In an article in the December issue of The Atlantic titled “The Insourcing Boom,” Charles Fishman explores “the startling, sustainable, just-getting-started return of industry to the United States.” Much of the article features GE’s recent insourcing: “After years of offshore production, General Electric is moving much of its far-flung appliance-manufacturing operations back home. It is not alone.” Here are some excerpts:
Many offshoring decisions were based on a single preoccupation—cheap labor. The labor was so cheap, in fact, that it covered a multitude of sins in other areas. The approach to bringing jobs back has been much more thoughtful. Jobs are coming back not for a single, simple reason, but for many intertwined reasons—which means they won’t slip away again when one element of the business, or the economy, changes.
Here are the five reasons given in the article for the reshoring trend of manufacturing output and production coming back to the US:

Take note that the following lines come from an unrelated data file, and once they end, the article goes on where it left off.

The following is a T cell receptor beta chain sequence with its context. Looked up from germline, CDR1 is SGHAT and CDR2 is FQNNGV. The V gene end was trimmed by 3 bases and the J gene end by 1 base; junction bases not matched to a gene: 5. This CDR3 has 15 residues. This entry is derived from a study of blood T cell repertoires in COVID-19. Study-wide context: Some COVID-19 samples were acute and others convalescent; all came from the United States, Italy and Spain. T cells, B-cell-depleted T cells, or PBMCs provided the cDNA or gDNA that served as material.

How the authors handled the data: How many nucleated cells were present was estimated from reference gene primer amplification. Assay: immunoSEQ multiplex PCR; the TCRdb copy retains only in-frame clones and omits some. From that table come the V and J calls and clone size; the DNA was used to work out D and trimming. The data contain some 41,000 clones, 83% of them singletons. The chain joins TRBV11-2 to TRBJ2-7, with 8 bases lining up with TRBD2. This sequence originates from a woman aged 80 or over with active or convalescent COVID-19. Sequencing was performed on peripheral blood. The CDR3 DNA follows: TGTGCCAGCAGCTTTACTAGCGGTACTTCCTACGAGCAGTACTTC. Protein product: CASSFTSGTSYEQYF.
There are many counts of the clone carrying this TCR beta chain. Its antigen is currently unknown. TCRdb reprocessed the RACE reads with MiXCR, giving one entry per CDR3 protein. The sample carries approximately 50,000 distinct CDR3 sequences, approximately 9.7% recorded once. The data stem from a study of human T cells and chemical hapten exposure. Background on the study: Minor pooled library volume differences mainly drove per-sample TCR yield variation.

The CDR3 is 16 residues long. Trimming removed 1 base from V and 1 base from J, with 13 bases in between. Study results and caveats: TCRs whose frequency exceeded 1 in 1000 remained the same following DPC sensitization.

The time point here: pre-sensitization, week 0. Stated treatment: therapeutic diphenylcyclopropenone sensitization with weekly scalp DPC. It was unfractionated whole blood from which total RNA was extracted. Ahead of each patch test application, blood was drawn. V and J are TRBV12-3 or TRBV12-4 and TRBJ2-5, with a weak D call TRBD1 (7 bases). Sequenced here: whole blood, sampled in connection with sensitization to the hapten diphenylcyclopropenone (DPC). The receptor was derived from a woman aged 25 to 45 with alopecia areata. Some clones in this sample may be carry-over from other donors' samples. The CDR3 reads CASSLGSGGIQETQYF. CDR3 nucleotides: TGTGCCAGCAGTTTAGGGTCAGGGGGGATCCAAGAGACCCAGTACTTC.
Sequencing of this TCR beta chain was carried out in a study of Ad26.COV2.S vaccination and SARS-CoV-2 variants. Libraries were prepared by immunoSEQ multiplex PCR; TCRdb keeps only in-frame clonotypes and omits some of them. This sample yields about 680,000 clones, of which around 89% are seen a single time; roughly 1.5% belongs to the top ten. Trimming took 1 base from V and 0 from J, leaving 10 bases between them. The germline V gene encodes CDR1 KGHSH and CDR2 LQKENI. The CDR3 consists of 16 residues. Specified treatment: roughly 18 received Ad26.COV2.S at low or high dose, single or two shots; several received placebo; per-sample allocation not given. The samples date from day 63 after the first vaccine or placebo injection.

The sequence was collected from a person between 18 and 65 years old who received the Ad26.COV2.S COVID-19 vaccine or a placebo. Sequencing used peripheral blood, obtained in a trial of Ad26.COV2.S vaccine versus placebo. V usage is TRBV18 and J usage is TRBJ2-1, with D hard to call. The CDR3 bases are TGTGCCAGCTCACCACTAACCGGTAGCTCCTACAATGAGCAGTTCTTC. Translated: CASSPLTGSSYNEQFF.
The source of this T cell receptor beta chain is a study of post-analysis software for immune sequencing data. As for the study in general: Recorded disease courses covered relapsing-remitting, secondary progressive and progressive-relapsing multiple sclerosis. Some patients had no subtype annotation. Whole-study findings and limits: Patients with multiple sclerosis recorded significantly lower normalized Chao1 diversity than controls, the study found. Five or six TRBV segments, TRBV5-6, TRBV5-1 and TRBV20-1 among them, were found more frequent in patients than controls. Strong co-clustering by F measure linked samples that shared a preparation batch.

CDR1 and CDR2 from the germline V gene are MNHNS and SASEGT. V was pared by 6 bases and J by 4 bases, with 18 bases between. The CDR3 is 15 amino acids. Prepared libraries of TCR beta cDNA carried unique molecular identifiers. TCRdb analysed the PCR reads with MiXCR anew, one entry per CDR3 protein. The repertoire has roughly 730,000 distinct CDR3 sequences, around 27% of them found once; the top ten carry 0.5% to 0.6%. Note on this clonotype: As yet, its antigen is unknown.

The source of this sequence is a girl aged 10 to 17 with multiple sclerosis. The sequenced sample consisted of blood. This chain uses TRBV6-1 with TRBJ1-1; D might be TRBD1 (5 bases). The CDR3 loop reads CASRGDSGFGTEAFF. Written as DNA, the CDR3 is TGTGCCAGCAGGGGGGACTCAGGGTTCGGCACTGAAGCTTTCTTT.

1. Oil prices are three times what they were in 2000, making cargo-ship fuel much more expensive now than it was then.
2. The natural-gas boom in the U.S. has dramatically lowered the cost for running something as energy-intensive as a factory here at home. (Natural gas now costs four times as much in Asia as it does in the U.S.)
3. In dollars, wages in China are some five times what they were in 2000—and they are expected to keep rising 18 percent a year.
4. American unions are changing their priorities. Appliance Park’s union was so fractious in the ’70s and ’80s that the place was known as “Strike City.” That same union agreed to a two-tier wage scale in 2005—and today, 70 percent of the jobs there are on the lower tier, which starts at just over $13.50 an hour, almost $8 less than what the starting wage used to be.
5. U.S. labor productivity has continued its long march upward, meaning that labor costs have become a smaller and smaller proportion of the total cost of finished goods. You simply can’t save much money chasing wages anymore.
MP: It’s a long article, but well worth reading the whole thing. The insourcing/reshoring trend is a promising development and it’s just getting started. Here’s a related CD blog post, featuring an article that I wrote for the National Chamber Foundation, “Manufacturing in Our Favor: A Global Reallocation of Manufacturing.”